Geneva AGA 2016


The Annual General Assembly took place 20-21 January in Geneva, Switzerland, on the topic of "Agricultural Trade and Rural Development: duet or solo playing?". The event was hosted by Swiss Development Cooperation Agency, one of the board members of the Platform. Each year the 38 members of the Platform, under the leadership of the hosting country, decide what will be the most relevant topic in their development policy portfolio for the next year. Based on this decision the Annual General Assembly in 2016 focused on the topic of policy coherence between agricultural trade policies and rural development.

//  Agenda and Concept Note

You can download the AGA official booklet here, it includes Agenda and speakers' bios

Concept Note AGA Geneva

//  Reports

You can download the report on AGA Day1 here

You can download the report on AGA Day2 here

//  Agricultural trade and rural development: Duet of Solo playing?

Emerging opportunities for ARD through trade from a farmer's perspective

World Farmers Organisation’s (WFO) President, Dr. Evelyn Nguleka delivered the keynote speech at the Annual General Assembly of the Global Donor Platform for Rural Development. In her speech she highlighted the importance of the Policy on Trade that the Organisation agreed on in 2013. The common policy brought several challenges that farmers are facing including pressure to produce more and more food in a sustainable manner.

Dr. Nguleka welcomed the invitation to speak in front of both communities – trade and ARD and raise the issue of policy (in-)coherence affecting farmers all over the world. The finite resources, price volatility and climate change impacts are some of the key challenges that in her opinion only joint actions with donors’ support can successfully tackle them.

She identified several action areas, including education and training and making farming lucrative. Schooling and training can boost farmers’ motivation to use new technology and increase production, but also in this way allow them access to bigger markets and other resources. As representative of the WFO, Dr. Nguleka made some recommendations to the Platform to put farmers in the center of policy discussions, to support national governments to formulate policies supporting market access for farmers, to increase investments in agriculture and to build up efficient agricultural infrastructure.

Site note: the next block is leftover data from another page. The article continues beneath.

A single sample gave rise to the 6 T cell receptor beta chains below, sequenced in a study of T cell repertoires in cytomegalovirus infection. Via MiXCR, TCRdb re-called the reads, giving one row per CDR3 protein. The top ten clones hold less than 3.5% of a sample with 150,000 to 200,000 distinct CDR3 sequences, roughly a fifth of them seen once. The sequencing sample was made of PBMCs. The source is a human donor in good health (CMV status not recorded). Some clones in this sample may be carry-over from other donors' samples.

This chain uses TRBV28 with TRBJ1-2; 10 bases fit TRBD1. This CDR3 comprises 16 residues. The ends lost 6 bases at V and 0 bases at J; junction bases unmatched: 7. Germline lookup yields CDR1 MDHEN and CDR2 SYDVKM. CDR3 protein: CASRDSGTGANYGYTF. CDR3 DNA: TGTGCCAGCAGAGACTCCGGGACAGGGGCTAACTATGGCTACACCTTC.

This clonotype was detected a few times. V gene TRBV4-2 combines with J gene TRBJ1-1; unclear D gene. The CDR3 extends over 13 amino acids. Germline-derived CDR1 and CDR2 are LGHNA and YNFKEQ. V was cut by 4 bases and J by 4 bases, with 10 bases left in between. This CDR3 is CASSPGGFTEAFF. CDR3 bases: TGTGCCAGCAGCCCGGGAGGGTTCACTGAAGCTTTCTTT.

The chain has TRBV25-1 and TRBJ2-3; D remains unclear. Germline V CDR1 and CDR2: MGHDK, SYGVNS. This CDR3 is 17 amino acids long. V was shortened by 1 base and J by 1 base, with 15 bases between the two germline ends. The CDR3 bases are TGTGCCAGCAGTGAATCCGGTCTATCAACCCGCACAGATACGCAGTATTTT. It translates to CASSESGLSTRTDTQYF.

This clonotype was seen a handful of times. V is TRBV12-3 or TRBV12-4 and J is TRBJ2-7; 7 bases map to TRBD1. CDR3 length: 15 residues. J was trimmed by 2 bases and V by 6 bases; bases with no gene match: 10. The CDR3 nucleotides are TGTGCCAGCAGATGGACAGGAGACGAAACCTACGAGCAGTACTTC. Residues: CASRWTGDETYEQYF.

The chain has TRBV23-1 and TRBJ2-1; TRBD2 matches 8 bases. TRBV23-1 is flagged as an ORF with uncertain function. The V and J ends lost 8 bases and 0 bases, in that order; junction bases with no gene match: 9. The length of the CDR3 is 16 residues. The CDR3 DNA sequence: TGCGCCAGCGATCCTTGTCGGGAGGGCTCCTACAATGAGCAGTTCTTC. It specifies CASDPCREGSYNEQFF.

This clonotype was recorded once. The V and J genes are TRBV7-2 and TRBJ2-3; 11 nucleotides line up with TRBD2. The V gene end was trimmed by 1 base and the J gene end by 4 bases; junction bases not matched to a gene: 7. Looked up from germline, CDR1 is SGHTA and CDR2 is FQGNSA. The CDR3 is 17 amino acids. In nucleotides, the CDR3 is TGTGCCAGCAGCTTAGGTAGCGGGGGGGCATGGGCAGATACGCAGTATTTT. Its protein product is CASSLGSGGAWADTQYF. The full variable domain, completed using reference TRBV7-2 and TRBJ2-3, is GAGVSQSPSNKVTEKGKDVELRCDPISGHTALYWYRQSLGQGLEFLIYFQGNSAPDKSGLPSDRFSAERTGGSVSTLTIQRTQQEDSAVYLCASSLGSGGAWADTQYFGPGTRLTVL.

Dr. Evelyn Nguleka
President World Farmers Organisation

The above video is an edited version of the speech. For the entire wording see the transcript tab.

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Policy coherence and mutually supportive action in trade and ARD

The panelists from ECDPM, Asian Farmers Organisation, World Bank and IFPRI discussed priorities for harmonizing agriculture, rural development and trade policies. They all agreed on the need to identify a common purpose for a coherent agenda on rural transformation that will support economic growth and job creation, while promoting agricultural trade. Furthermore the participants acknowledged the necessity to support the organisation of farmers. Education and training for them will also strengthen their participation in a continuous political dialogue to ensure competent and effective policy actions.

Paul Engel from ECDPM stressed that policy coherence needs above all an objective that goes beyond coordination and incorporates complex externalities. Continuous policy dialogue should ensure the partner countries’ participation and keep the focus on solving real issues. He concluded that policy coherence can be termed a “complex eco-system of policy debate” and recommended that the Platform should initiate multi-stakeholder and –sector dialogues, including the private sector.

Esther Penunia, Secretary General of the Asian Farmers Organisation, listed eight major challenges to policy coherence: land rights and ownership, extension services, access to finance, fair contracts, organization of farmers, capacity strengthening, post-harvest facilities and engagement with governments.